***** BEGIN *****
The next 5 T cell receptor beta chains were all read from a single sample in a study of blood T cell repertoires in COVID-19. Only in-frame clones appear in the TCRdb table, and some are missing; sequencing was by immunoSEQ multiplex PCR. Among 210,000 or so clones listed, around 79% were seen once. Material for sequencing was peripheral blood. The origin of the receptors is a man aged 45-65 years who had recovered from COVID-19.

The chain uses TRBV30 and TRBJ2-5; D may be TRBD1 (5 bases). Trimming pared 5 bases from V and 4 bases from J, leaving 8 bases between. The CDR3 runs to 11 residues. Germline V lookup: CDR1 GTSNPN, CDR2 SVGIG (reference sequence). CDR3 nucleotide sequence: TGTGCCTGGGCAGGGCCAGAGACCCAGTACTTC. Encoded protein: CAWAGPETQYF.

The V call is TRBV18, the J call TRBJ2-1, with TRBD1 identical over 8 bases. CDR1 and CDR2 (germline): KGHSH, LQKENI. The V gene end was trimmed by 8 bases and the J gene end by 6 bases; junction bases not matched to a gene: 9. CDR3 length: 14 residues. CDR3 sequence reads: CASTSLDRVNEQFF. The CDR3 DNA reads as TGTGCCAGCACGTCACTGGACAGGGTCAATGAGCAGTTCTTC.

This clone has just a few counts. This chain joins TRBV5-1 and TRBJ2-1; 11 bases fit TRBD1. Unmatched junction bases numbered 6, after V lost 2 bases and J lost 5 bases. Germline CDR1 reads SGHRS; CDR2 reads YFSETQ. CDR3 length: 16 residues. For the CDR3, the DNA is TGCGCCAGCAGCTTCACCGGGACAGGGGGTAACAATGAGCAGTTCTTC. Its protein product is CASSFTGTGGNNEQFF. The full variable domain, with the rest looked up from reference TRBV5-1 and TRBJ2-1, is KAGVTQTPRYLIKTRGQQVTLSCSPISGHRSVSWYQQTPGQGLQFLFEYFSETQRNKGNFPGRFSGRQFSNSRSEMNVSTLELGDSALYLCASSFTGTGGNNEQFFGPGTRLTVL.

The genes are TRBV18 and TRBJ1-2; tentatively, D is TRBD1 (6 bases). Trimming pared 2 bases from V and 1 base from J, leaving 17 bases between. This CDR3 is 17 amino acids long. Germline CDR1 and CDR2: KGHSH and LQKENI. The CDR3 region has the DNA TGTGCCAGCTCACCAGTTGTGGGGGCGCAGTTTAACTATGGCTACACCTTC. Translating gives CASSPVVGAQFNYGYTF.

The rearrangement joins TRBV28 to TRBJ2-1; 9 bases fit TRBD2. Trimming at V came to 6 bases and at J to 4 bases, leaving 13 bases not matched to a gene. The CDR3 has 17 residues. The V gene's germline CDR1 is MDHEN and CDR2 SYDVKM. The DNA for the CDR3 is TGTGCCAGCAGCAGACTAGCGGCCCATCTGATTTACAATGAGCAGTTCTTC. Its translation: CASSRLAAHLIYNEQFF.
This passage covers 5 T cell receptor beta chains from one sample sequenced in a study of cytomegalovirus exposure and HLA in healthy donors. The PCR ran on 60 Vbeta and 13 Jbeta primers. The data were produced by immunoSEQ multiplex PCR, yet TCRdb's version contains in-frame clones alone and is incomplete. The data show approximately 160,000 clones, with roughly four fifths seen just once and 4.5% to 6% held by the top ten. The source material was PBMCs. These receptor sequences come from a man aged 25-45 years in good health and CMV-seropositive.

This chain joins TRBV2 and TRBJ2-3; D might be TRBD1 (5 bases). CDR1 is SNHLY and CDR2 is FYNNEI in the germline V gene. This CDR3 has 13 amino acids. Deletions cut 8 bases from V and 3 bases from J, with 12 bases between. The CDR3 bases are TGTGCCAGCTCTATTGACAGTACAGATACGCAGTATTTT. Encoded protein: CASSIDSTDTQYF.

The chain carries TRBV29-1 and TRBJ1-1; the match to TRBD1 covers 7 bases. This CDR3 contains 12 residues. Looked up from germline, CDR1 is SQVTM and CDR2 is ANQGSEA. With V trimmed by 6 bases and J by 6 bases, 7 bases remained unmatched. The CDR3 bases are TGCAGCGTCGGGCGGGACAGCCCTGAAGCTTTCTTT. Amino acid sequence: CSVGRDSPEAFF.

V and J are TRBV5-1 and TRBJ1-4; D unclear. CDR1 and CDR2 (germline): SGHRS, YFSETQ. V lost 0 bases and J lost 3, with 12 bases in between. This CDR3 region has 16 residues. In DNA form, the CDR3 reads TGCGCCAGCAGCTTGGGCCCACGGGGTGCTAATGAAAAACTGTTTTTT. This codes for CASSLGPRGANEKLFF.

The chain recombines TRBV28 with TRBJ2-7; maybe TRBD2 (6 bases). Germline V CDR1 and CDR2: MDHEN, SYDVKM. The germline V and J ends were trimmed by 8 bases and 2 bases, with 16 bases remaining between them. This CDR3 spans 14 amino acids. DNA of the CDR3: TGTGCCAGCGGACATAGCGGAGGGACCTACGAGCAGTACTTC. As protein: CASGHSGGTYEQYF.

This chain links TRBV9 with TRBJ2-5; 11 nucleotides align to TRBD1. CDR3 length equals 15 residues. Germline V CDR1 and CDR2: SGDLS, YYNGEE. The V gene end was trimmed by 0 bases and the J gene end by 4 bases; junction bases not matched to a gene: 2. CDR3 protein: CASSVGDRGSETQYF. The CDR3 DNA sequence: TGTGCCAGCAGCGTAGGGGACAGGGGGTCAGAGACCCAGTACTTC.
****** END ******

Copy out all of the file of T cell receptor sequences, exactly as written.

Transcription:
The next 5 T cell receptor beta chains were all read from a single sample in a study of blood T cell repertoires in COVID-19. Only in-frame clones appear in the TCRdb table, and some are missing; sequencing was by immunoSEQ multiplex PCR. Among 210,000 or so clones listed, around 79% were seen once. Material for sequencing was peripheral blood. The origin of the receptors is a man aged 45-65 years who had recovered from COVID-19.

The chain uses TRBV30 and TRBJ2-5; D may be TRBD1 (5 bases). Trimming pared 5 bases from V and 4 bases from J, leaving 8 bases between. The CDR3 runs to 11 residues. Germline V lookup: CDR1 GTSNPN, CDR2 SVGIG (reference sequence). CDR3 nucleotide sequence: TGTGCCTGGGCAGGGCCAGAGACCCAGTACTTC. Encoded protein: CAWAGPETQYF.

The V call is TRBV18, the J call TRBJ2-1, with TRBD1 identical over 8 bases. CDR1 and CDR2 (germline): KGHSH, LQKENI. The V gene end was trimmed by 8 bases and the J gene end by 6 bases; junction bases not matched to a gene: 9. CDR3 length: 14 residues. CDR3 sequence reads: CASTSLDRVNEQFF. The CDR3 DNA reads as TGTGCCAGCACGTCACTGGACAGGGTCAATGAGCAGTTCTTC.

This clone has just a few counts. This chain joins TRBV5-1 and TRBJ2-1; 11 bases fit TRBD1. Unmatched junction bases numbered 6, after V lost 2 bases and J lost 5 bases. Germline CDR1 reads SGHRS; CDR2 reads YFSETQ. CDR3 length: 16 residues. For the CDR3, the DNA is TGCGCCAGCAGCTTCACCGGGACAGGGGGTAACAATGAGCAGTTCTTC. Its protein product is CASSFTGTGGNNEQFF. The full variable domain, with the rest looked up from reference TRBV5-1 and TRBJ2-1, is KAGVTQTPRYLIKTRGQQVTLSCSPISGHRSVSWYQQTPGQGLQFLFEYFSETQRNKGNFPGRFSGRQFSNSRSEMNVSTLELGDSALYLCASSFTGTGGNNEQFFGPGTRLTVL.

The genes are TRBV18 and TRBJ1-2; tentatively, D is TRBD1 (6 bases). Trimming pared 2 bases from V and 1 base from J, leaving 17 bases between. This CDR3 is 17 amino acids long. Germline CDR1 and CDR2: KGHSH and LQKENI. The CDR3 region has the DNA TGTGCCAGCTCACCAGTTGTGGGGGCGCAGTTTAACTATGGCTACACCTTC. Translating gives CASSPVVGAQFNYGYTF.

The rearrangement joins TRBV28 to TRBJ2-1; 9 bases fit TRBD2. Trimming at V came to 6 bases and at J to 4 bases, leaving 13 bases not matched to a gene. The CDR3 has 17 residues. The V gene's germline CDR1 is MDHEN and CDR2 SYDVKM. The DNA for the CDR3 is TGTGCCAGCAGCAGACTAGCGGCCCATCTGATTTACAATGAGCAGTTCTTC. Its translation: CASSRLAAHLIYNEQFF.
This passage covers 5 T cell receptor beta chains from one sample sequenced in a study of cytomegalovirus exposure and HLA in healthy donors. The PCR ran on 60 Vbeta and 13 Jbeta primers. The data were produced by immunoSEQ multiplex PCR, yet TCRdb's version contains in-frame clones alone and is incomplete. The data show approximately 160,000 clones, with roughly four fifths seen just once and 4.5% to 6% held by the top ten. The source material was PBMCs. These receptor sequences come from a man aged 25-45 years in good health and CMV-seropositive.

This chain joins TRBV2 and TRBJ2-3; D might be TRBD1 (5 bases). CDR1 is SNHLY and CDR2 is FYNNEI in the germline V gene. This CDR3 has 13 amino acids. Deletions cut 8 bases from V and 3 bases from J, with 12 bases between. The CDR3 bases are TGTGCCAGCTCTATTGACAGTACAGATACGCAGTATTTT. Encoded protein: CASSIDSTDTQYF.

The chain carries TRBV29-1 and TRBJ1-1; the match to TRBD1 covers 7 bases. This CDR3 contains 12 residues. Looked up from germline, CDR1 is SQVTM and CDR2 is ANQGSEA. With V trimmed by 6 bases and J by 6 bases, 7 bases remained unmatched. The CDR3 bases are TGCAGCGTCGGGCGGGACAGCCCTGAAGCTTTCTTT. Amino acid sequence: CSVGRDSPEAFF.

V and J are TRBV5-1 and TRBJ1-4; D unclear. CDR1 and CDR2 (germline): SGHRS, YFSETQ. V lost 0 bases and J lost 3, with 12 bases in between. This CDR3 region has 16 residues. In DNA form, the CDR3 reads TGCGCCAGCAGCTTGGGCCCACGGGGTGCTAATGAAAAACTGTTTTTT. This codes for CASSLGPRGANEKLFF.

The chain recombines TRBV28 with TRBJ2-7; maybe TRBD2 (6 bases). Germline V CDR1 and CDR2: MDHEN, SYDVKM. The germline V and J ends were trimmed by 8 bases and 2 bases, with 16 bases remaining between them. This CDR3 spans 14 amino acids. DNA of the CDR3: TGTGCCAGCGGACATAGCGGAGGGACCTACGAGCAGTACTTC. As protein: CASGHSGGTYEQYF.

This chain links TRBV9 with TRBJ2-5; 11 nucleotides align to TRBD1. CDR3 length equals 15 residues. Germline V CDR1 and CDR2: SGDLS, YYNGEE. The V gene end was trimmed by 0 bases and the J gene end by 4 bases; junction bases not matched to a gene: 2. CDR3 protein: CASSVGDRGSETQYF. The CDR3 DNA sequence: TGTGCCAGCAGCGTAGGGGACAGGGGGTCAGAGACCCAGTACTTC.